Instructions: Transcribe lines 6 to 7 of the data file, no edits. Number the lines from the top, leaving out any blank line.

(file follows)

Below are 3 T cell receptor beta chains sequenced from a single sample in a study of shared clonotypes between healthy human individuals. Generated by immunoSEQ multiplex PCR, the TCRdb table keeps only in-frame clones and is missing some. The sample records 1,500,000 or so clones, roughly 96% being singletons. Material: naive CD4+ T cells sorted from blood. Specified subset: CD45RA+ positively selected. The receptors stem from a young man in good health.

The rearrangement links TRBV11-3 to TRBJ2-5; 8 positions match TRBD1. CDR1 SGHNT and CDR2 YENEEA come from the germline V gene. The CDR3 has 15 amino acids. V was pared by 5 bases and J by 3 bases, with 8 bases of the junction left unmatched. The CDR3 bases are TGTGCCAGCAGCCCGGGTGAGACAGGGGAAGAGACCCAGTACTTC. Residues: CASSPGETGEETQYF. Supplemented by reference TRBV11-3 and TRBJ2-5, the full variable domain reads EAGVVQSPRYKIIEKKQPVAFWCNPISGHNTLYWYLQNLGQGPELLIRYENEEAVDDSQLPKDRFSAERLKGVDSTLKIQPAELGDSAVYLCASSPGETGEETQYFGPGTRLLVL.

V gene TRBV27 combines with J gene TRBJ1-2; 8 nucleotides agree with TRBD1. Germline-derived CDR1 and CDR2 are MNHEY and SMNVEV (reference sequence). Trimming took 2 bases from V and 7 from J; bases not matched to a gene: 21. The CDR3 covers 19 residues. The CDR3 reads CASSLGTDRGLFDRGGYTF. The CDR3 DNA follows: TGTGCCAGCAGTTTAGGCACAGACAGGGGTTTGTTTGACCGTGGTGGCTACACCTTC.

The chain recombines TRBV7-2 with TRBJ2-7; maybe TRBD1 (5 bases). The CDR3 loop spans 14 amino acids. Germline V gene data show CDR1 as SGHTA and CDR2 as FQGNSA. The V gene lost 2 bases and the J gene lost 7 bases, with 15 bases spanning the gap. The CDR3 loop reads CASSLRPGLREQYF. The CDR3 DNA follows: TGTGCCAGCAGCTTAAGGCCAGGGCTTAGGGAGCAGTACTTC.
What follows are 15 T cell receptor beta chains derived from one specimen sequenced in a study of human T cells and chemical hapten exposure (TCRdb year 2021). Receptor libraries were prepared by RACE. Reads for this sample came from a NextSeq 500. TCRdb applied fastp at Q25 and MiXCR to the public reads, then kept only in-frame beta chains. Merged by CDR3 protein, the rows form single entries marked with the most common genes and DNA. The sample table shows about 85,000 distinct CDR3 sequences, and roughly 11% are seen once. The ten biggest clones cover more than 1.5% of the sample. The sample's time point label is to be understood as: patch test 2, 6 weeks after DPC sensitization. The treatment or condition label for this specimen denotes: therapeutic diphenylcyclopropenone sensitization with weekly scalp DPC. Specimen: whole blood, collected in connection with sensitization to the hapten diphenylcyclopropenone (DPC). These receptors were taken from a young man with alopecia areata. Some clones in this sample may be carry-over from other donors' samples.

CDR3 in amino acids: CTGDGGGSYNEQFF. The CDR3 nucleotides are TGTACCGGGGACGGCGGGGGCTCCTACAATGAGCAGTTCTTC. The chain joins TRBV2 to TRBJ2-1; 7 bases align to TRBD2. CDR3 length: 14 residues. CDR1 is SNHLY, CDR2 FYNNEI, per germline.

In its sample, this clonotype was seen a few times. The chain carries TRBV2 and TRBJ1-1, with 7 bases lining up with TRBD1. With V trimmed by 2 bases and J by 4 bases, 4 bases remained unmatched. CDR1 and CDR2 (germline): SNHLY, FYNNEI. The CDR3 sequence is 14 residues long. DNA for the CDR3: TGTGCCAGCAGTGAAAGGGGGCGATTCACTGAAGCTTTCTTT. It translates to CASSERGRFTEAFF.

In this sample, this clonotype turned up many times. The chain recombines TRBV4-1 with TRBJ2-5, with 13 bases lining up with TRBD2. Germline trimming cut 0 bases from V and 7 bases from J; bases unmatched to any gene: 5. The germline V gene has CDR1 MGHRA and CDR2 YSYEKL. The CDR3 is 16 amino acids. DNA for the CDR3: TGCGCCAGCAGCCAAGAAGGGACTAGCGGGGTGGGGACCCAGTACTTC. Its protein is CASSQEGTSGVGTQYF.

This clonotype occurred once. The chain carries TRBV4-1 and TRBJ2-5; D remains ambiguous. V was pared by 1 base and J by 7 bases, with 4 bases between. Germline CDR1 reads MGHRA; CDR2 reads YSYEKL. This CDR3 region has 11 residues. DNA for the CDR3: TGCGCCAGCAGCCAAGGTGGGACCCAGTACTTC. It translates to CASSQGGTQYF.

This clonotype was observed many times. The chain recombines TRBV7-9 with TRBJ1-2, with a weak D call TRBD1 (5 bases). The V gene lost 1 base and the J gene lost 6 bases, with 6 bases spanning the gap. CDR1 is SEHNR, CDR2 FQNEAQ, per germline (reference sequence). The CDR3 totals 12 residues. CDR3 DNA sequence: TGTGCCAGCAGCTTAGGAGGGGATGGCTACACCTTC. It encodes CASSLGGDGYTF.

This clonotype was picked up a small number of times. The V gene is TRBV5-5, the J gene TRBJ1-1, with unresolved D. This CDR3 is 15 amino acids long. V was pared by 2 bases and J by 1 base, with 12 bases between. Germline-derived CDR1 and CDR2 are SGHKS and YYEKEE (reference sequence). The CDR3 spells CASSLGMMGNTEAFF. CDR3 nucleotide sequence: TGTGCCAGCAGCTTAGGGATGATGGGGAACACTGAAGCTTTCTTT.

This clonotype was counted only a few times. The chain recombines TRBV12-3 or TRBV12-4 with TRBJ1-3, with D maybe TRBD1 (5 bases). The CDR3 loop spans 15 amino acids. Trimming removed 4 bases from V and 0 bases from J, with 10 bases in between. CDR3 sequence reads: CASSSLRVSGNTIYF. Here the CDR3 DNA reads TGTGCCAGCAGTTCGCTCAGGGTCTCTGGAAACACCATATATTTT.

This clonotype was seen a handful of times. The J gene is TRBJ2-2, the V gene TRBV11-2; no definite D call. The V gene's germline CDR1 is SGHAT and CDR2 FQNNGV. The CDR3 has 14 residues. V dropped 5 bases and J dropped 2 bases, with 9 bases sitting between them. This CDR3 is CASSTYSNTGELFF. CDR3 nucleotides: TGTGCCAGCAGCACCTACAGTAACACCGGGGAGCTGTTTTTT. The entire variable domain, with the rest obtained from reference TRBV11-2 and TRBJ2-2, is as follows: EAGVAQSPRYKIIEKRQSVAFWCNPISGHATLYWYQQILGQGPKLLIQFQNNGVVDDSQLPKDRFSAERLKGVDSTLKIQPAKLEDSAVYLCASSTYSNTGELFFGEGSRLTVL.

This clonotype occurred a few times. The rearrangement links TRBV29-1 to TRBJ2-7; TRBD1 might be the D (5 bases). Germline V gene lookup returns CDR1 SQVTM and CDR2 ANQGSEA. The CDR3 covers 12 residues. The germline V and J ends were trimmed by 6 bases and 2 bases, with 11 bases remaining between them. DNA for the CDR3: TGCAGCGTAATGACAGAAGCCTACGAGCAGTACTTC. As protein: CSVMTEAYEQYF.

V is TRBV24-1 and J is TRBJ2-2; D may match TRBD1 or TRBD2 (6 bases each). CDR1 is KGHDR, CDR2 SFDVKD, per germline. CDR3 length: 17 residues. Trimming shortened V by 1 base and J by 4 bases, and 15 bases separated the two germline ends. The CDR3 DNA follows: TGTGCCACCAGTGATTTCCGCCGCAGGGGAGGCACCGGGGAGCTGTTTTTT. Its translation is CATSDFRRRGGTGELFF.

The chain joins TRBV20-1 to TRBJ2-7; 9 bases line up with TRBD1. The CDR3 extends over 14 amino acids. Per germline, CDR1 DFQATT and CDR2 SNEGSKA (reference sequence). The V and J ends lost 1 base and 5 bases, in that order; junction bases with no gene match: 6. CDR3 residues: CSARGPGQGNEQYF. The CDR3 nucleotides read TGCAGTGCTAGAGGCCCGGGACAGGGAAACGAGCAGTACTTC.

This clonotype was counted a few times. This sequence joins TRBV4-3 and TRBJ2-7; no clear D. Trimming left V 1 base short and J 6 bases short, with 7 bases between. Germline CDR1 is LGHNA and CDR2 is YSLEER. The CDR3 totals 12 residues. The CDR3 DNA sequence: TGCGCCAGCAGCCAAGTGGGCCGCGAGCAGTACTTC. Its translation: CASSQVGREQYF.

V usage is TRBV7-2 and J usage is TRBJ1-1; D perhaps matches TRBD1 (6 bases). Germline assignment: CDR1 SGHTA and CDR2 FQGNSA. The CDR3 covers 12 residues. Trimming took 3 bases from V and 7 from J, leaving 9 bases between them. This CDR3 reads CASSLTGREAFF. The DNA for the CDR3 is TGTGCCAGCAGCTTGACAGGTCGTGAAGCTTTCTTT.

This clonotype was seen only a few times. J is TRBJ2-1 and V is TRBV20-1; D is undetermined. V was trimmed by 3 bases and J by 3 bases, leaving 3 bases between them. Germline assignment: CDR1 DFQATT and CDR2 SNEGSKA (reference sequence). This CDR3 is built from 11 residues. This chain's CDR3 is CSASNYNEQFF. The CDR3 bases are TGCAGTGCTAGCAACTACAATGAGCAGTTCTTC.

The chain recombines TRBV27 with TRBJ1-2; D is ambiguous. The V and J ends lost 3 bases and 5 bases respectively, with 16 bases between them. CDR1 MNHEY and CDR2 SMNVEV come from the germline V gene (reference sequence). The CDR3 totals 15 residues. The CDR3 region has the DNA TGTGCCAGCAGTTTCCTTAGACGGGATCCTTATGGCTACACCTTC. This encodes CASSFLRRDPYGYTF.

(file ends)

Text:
CDR3 in amino acids: CTGDGGGSYNEQFF. The CDR3 nucleotides are TGTACCGGGGACGGCGGGGGCTCCTACAATGAGCAGTTCTTC. The chain joins TRBV2 to TRBJ2-1; 7 bases align to TRBD2. CDR3 length: 14 residues. CDR1 is SNHLY, CDR2 FYNNEI, per germline.

In its sample, this clonotype was seen a few times. The chain carries TRBV2 and TRBJ1-1, with 7 bases lining up with TRBD1. With V trimmed by 2 bases and J by 4 bases, 4 bases remained unmatched. CDR1 and CDR2 (germline): SNHLY, FYNNEI. The CDR3 sequence is 14 residues long. DNA for the CDR3: TGTGCCAGCAGTGAAAGGGGGCGATTCACTGAAGCTTTCTTT. It translates to CASSERGRFTEAFF.